My best advice for introducing a team to the concept:

  • Remove any feeling of delivery pressure (for instance, by making clear there’s slack in the schedule)
  • Choose a real problem the business needs solved
  • Choose one that’s relatively complex, such that most folks on the team would not want it assigned to them alone
  • Have a whiteboard for writing down whatever you notice as you go (as mentioned above)
  • Two hours a day is a lot; leave plenty of time to decompress and continue working in other ways
  • Be ready for what might happen when team dynamics go under the spotlight
  • Be ready for what might happen when an impediment comes up, because it could block the entire team
  • Bring in an outsider who’s an experienced facilitator, if you can
  • Else become one as quickly as you can, leaning on The Mob Programming Guidebook (Pyhäjärvi and Falco) for what to pay attention to and patterns that have worked

I’m probably forgetting something. Get the book. It’ll fill in the gaps. Best of luck, and let us know how you get on!

Comment by Amitai Schleier Fri Aug 3 11:44:05 2018
Very much enjoying this series! Hearing about all the mob programming opportunities is making me very jealous. Thankfully I have my own plans in the works to train some newbies with mob programming. Would love to hear more about how the mob programming went, especially how you overcame objections and tactics for facilitating groups who are new to the concept.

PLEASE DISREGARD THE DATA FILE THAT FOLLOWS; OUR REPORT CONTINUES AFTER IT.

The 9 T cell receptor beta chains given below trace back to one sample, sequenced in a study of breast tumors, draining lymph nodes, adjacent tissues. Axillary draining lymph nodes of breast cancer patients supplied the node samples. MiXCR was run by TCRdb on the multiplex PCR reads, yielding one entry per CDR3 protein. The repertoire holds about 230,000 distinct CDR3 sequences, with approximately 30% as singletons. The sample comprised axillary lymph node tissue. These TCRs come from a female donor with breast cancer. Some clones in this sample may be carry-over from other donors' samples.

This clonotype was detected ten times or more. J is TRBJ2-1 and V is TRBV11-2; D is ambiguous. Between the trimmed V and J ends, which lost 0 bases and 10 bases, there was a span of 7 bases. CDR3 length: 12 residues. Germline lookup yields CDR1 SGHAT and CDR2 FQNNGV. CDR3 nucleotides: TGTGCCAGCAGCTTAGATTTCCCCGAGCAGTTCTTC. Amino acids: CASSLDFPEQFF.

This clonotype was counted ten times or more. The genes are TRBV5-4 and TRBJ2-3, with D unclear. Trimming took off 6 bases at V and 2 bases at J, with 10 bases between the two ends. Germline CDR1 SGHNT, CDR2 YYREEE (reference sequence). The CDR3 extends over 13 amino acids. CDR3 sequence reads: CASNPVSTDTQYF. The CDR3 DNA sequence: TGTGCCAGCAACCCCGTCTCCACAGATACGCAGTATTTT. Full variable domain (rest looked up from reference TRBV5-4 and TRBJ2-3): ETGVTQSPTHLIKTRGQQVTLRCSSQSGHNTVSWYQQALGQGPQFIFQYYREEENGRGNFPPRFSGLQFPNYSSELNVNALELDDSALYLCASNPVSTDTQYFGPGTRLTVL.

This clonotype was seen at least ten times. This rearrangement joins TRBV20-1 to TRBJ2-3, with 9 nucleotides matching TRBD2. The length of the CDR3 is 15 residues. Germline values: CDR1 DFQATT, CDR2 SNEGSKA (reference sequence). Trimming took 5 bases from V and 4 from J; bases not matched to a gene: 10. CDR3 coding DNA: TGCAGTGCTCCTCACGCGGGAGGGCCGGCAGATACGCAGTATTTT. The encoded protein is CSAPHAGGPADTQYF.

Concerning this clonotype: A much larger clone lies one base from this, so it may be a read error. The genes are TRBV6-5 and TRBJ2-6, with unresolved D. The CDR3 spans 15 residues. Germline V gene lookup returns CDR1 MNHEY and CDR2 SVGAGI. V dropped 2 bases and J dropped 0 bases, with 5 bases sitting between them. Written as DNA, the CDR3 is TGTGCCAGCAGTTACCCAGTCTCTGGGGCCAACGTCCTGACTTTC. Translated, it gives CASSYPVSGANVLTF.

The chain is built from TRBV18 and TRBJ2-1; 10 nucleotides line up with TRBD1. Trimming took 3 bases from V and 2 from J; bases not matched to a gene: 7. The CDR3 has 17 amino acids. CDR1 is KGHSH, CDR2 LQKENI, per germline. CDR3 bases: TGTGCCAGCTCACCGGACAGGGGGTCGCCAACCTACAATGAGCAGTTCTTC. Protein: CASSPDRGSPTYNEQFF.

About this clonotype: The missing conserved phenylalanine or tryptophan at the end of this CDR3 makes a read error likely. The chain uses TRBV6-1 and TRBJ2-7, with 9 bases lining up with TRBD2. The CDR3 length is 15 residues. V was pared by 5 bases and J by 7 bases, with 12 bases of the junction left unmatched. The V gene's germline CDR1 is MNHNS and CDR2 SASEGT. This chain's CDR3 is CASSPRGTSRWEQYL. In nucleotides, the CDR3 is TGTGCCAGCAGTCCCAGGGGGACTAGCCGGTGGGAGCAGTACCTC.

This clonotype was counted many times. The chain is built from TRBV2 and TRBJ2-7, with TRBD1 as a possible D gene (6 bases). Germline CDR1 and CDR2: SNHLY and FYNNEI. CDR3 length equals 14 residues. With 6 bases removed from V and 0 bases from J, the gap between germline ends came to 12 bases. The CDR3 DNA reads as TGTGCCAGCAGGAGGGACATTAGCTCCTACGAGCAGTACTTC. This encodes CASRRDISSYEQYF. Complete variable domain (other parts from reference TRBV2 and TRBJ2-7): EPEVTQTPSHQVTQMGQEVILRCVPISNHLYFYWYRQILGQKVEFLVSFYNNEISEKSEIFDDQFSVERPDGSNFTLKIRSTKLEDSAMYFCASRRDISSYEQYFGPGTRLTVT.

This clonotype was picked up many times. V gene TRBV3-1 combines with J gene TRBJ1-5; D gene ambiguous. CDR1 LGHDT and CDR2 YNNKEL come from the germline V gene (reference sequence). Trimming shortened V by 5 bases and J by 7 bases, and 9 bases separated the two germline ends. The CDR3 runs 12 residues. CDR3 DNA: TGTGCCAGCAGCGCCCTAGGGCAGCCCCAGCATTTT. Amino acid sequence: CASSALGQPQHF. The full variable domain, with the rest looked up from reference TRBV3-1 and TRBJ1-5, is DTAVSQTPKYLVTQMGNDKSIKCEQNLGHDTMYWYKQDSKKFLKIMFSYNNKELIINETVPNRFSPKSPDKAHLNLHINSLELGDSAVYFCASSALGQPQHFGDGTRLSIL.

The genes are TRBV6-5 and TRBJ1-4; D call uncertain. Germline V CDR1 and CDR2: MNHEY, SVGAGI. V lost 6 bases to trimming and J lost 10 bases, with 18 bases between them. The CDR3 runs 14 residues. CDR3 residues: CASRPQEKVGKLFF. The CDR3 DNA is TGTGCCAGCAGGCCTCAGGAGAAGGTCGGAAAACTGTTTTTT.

Comment by Aaron Myatt Tue Jul 24 22:43:49 2018

After limping through a few manual Let’s Encrypt renewals — sometimes too late — I’ve scripted it with acme-tiny. Each user that wants SSL creates $HOME/.letsencrypt. For each site that wants SSL, they create letsencrypt/{cert,service} subdirectories. A shared lighttpd config fragment handles the Let’s Encrypt challenge URL. letsencrypt/service/run looks like so:


exec 2>&1
while true; do
sleep 1200000

Most sites provide only one argument to letsencrypt_create_or_renew. This service directory is then symlinked into $HOME/service. Since my system upgrade script runs svc -t /home/*/service/* (as threatened in the previous comment), these run scripts get restarted approximately once a week. If I skip a system rebuild, that’s fine for SSL purposes: letsencrypt_create_or_renew doesn’t bother talking to Let’s Encrypt servers anyway, unless the cert is more than 15 days old. Once a month, a system cronjob restarts all SSL-aware services, thereby reloading any certificates which may have been updated. Since Let’s Encrypt certs last 90 days, this is probably more than enough automation. I’ll check the logs (and cert expiration dates) in a month to make sure.

Comment by Amitai Schleier Sun Mar 11 14:06:38 2018